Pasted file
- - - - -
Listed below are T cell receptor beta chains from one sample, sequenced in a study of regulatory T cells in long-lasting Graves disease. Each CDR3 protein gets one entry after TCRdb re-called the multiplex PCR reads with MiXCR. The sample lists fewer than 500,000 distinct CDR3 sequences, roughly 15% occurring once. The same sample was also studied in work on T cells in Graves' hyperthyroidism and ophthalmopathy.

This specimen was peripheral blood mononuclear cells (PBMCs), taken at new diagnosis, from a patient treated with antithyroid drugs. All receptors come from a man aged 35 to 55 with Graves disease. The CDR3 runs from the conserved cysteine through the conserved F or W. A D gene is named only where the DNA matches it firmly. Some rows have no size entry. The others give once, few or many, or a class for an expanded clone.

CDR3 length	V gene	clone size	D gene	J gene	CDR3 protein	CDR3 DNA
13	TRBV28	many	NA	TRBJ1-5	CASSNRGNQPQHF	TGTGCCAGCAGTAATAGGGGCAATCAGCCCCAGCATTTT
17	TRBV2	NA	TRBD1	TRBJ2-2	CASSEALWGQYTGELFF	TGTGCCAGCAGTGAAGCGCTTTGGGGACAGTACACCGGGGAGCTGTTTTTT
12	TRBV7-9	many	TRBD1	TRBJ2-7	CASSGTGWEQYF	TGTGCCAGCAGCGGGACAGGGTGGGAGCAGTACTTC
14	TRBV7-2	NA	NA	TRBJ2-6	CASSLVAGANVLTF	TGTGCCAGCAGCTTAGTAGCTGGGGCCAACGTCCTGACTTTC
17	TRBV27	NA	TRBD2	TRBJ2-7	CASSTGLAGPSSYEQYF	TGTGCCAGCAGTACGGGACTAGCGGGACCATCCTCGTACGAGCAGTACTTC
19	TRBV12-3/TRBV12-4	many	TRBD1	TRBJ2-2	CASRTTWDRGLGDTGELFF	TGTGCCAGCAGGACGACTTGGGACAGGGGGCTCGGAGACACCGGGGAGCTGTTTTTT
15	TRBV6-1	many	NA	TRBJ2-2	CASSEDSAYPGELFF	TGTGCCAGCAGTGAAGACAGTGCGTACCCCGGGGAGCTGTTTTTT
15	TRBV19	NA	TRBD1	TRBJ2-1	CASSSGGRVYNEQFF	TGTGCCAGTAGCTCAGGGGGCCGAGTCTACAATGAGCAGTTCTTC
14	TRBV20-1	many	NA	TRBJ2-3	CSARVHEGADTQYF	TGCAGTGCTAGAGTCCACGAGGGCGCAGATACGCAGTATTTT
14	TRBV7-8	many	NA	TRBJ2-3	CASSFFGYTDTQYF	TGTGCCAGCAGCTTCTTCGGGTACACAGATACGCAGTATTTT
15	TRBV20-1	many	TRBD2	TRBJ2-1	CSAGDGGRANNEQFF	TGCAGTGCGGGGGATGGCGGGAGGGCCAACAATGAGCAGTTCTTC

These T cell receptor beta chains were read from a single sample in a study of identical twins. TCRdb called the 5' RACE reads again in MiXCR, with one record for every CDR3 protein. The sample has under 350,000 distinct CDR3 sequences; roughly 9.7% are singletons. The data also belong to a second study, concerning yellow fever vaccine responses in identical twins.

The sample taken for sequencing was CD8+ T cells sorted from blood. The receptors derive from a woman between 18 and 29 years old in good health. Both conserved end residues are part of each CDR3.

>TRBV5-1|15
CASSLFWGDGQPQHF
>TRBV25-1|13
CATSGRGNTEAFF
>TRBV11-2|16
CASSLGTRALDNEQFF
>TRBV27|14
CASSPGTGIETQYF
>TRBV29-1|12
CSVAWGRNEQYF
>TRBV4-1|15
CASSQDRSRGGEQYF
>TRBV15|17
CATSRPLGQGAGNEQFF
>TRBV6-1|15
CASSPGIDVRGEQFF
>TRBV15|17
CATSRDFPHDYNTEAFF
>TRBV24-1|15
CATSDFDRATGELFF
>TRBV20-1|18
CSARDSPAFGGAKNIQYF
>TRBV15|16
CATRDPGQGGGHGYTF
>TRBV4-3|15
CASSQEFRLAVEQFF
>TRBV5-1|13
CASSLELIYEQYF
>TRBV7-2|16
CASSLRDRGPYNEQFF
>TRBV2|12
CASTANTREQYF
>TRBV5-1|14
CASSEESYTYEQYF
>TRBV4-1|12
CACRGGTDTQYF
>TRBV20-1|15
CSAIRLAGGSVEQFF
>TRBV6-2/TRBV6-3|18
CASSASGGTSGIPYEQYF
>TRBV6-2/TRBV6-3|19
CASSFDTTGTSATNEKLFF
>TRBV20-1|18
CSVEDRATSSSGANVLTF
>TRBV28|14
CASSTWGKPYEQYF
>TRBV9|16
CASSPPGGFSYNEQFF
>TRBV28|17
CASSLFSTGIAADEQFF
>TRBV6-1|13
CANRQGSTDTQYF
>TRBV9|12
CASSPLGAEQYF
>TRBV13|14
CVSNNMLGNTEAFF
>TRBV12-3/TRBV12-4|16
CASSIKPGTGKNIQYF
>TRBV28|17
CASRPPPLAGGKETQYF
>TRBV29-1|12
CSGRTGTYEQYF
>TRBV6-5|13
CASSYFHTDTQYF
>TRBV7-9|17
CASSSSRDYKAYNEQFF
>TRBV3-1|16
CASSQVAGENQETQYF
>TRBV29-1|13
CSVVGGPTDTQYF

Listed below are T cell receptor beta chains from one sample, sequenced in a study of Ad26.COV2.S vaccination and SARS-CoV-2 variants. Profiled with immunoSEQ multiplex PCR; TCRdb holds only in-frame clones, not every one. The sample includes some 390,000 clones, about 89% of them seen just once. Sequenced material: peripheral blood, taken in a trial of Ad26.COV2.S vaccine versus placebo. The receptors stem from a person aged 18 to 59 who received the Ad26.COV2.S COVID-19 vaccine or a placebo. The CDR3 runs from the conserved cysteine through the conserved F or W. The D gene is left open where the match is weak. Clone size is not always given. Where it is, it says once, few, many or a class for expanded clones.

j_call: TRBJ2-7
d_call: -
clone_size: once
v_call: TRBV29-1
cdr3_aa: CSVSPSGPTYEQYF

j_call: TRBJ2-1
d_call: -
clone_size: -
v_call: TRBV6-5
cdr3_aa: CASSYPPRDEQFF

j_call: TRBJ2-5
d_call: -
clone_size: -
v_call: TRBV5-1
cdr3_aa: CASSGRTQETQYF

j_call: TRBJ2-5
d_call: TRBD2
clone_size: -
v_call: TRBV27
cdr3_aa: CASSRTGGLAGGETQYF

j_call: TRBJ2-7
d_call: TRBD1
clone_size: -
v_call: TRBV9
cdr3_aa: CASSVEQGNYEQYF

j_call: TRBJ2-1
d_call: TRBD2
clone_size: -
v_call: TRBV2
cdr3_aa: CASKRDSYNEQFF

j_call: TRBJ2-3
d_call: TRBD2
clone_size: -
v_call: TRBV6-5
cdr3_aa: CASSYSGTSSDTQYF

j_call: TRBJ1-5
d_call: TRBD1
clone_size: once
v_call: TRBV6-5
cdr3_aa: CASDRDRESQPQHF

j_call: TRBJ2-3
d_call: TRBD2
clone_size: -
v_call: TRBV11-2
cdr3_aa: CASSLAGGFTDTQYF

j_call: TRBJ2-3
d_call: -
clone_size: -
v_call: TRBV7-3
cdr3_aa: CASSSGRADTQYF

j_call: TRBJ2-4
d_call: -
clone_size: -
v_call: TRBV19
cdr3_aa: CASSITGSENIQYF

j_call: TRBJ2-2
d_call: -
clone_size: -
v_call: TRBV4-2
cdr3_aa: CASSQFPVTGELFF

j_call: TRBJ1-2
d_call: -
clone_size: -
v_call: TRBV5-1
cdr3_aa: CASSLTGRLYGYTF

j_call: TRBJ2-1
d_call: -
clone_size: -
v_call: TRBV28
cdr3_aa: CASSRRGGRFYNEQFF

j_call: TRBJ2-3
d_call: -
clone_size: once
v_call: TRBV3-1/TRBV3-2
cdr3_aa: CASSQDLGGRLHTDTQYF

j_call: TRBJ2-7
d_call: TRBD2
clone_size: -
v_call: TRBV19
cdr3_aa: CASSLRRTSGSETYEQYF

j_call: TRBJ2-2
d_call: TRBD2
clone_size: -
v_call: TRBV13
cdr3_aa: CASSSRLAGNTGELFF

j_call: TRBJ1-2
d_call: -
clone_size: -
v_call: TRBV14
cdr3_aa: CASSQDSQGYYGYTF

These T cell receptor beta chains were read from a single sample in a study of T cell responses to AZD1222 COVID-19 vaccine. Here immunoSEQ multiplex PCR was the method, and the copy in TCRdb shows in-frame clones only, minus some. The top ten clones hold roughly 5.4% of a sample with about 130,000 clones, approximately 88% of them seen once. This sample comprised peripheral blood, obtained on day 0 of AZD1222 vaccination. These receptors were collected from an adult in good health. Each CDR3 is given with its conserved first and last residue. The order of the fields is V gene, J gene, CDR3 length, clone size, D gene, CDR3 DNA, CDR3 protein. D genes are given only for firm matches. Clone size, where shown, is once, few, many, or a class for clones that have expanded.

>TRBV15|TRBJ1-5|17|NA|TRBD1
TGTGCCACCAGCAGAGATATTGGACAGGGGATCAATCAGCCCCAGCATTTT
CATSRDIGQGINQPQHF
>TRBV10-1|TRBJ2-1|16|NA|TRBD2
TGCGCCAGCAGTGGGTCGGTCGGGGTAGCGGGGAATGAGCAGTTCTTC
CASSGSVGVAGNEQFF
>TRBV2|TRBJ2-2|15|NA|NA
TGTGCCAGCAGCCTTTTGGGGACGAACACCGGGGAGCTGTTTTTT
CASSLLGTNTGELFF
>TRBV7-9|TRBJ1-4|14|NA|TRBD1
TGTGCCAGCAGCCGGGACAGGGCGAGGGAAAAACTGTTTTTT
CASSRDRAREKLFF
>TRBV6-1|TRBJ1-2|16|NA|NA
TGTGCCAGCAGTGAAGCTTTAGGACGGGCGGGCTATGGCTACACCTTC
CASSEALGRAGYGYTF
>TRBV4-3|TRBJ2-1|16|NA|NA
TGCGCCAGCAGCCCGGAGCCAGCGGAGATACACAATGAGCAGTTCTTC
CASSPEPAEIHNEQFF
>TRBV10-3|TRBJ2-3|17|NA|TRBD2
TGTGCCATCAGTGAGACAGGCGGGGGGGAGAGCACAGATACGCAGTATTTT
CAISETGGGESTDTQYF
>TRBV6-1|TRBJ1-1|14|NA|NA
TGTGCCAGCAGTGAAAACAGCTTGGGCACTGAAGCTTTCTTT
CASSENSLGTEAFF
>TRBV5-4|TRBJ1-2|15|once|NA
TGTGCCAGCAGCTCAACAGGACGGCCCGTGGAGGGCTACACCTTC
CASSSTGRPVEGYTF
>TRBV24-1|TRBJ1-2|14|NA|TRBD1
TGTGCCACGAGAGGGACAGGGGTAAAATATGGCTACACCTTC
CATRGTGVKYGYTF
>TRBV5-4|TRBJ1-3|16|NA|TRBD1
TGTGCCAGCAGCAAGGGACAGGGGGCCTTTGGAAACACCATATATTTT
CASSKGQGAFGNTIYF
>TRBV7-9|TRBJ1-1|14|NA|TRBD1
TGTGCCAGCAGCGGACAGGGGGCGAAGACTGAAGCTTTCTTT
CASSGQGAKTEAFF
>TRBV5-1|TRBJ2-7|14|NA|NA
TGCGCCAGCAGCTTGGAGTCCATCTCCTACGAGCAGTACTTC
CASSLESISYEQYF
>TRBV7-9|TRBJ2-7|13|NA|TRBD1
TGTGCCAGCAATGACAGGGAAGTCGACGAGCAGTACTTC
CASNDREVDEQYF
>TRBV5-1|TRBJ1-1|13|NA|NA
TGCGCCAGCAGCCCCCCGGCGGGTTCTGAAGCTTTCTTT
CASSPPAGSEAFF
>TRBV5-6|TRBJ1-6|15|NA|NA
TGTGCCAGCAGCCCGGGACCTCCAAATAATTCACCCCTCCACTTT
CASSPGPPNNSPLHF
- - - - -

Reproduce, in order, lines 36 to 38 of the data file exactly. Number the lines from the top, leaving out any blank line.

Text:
CATSDFDRATGELFF
>TRBV20-1|18
CSARDSPAFGGAKNIQYF